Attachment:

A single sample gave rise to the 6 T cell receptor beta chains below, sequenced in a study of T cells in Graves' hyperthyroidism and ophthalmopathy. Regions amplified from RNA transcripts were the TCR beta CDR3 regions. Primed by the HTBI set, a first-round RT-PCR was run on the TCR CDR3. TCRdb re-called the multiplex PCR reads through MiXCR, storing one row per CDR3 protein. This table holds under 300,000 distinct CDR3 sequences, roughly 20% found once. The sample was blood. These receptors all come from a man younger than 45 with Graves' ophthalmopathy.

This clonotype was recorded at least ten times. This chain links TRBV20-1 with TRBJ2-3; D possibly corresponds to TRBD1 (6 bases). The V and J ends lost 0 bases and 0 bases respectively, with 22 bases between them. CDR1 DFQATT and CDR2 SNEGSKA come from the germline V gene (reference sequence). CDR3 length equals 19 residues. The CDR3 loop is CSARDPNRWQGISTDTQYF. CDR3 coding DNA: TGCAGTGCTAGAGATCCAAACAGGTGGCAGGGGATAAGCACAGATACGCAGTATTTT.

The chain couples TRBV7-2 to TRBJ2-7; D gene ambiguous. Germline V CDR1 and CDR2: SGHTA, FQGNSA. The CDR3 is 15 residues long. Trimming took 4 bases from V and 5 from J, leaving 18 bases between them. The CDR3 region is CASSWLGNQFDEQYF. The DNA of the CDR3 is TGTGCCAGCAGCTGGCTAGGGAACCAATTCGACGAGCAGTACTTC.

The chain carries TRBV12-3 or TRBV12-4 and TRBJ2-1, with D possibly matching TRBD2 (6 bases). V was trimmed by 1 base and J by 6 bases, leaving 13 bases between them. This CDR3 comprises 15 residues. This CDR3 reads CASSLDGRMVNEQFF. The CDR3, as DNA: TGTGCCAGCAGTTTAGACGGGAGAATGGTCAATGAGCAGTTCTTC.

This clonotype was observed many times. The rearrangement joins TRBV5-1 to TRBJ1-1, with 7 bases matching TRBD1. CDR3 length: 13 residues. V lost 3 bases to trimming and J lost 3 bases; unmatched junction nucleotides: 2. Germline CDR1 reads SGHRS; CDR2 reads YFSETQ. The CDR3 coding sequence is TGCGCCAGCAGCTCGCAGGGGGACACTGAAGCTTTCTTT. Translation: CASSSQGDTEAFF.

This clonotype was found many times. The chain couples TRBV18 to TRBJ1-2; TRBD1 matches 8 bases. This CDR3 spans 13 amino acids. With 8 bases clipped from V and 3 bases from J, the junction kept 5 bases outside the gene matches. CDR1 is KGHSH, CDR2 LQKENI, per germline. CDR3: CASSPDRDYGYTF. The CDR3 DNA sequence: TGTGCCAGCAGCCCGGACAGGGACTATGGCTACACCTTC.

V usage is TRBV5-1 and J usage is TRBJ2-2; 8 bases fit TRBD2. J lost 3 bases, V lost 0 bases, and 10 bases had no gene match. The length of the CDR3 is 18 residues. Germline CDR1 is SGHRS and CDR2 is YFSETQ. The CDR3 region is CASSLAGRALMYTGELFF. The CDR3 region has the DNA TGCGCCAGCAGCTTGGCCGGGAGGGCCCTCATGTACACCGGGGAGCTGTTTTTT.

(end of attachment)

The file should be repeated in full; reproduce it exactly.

A single sample gave rise to the 6 T cell receptor beta chains below, sequenced in a study of T cells in Graves' hyperthyroidism and ophthalmopathy. Regions amplified from RNA transcripts were the TCR beta CDR3 regions. Primed by the HTBI set, a first-round RT-PCR was run on the TCR CDR3. TCRdb re-called the multiplex PCR reads through MiXCR, storing one row per CDR3 protein. This table holds under 300,000 distinct CDR3 sequences, roughly 20% found once. The sample was blood. These receptors all come from a man younger than 45 with Graves' ophthalmopathy.

This clonotype was recorded at least ten times. This chain links TRBV20-1 with TRBJ2-3; D possibly corresponds to TRBD1 (6 bases). The V and J ends lost 0 bases and 0 bases respectively, with 22 bases between them. CDR1 DFQATT and CDR2 SNEGSKA come from the germline V gene (reference sequence). CDR3 length equals 19 residues. The CDR3 loop is CSARDPNRWQGISTDTQYF. CDR3 coding DNA: TGCAGTGCTAGAGATCCAAACAGGTGGCAGGGGATAAGCACAGATACGCAGTATTTT.

The chain couples TRBV7-2 to TRBJ2-7; D gene ambiguous. Germline V CDR1 and CDR2: SGHTA, FQGNSA. The CDR3 is 15 residues long. Trimming took 4 bases from V and 5 from J, leaving 18 bases between them. The CDR3 region is CASSWLGNQFDEQYF. The DNA of the CDR3 is TGTGCCAGCAGCTGGCTAGGGAACCAATTCGACGAGCAGTACTTC.

The chain carries TRBV12-3 or TRBV12-4 and TRBJ2-1, with D possibly matching TRBD2 (6 bases). V was trimmed by 1 base and J by 6 bases, leaving 13 bases between them. This CDR3 comprises 15 residues. This CDR3 reads CASSLDGRMVNEQFF. The CDR3, as DNA: TGTGCCAGCAGTTTAGACGGGAGAATGGTCAATGAGCAGTTCTTC.

This clonotype was observed many times. The rearrangement joins TRBV5-1 to TRBJ1-1, with 7 bases matching TRBD1. CDR3 length: 13 residues. V lost 3 bases to trimming and J lost 3 bases; unmatched junction nucleotides: 2. Germline CDR1 reads SGHRS; CDR2 reads YFSETQ. The CDR3 coding sequence is TGCGCCAGCAGCTCGCAGGGGGACACTGAAGCTTTCTTT. Translation: CASSSQGDTEAFF.

This clonotype was found many times. The chain couples TRBV18 to TRBJ1-2; TRBD1 matches 8 bases. This CDR3 spans 13 amino acids. With 8 bases clipped from V and 3 bases from J, the junction kept 5 bases outside the gene matches. CDR1 is KGHSH, CDR2 LQKENI, per germline. CDR3: CASSPDRDYGYTF. The CDR3 DNA sequence: TGTGCCAGCAGCCCGGACAGGGACTATGGCTACACCTTC.

V usage is TRBV5-1 and J usage is TRBJ2-2; 8 bases fit TRBD2. J lost 3 bases, V lost 0 bases, and 10 bases had no gene match. The length of the CDR3 is 18 residues. Germline CDR1 is SGHRS and CDR2 is YFSETQ. The CDR3 region is CASSLAGRALMYTGELFF. The CDR3 region has the DNA TGCGCCAGCAGCTTGGCCGGGAGGGCCCTCATGTACACCGGGGAGCTGTTTTTT.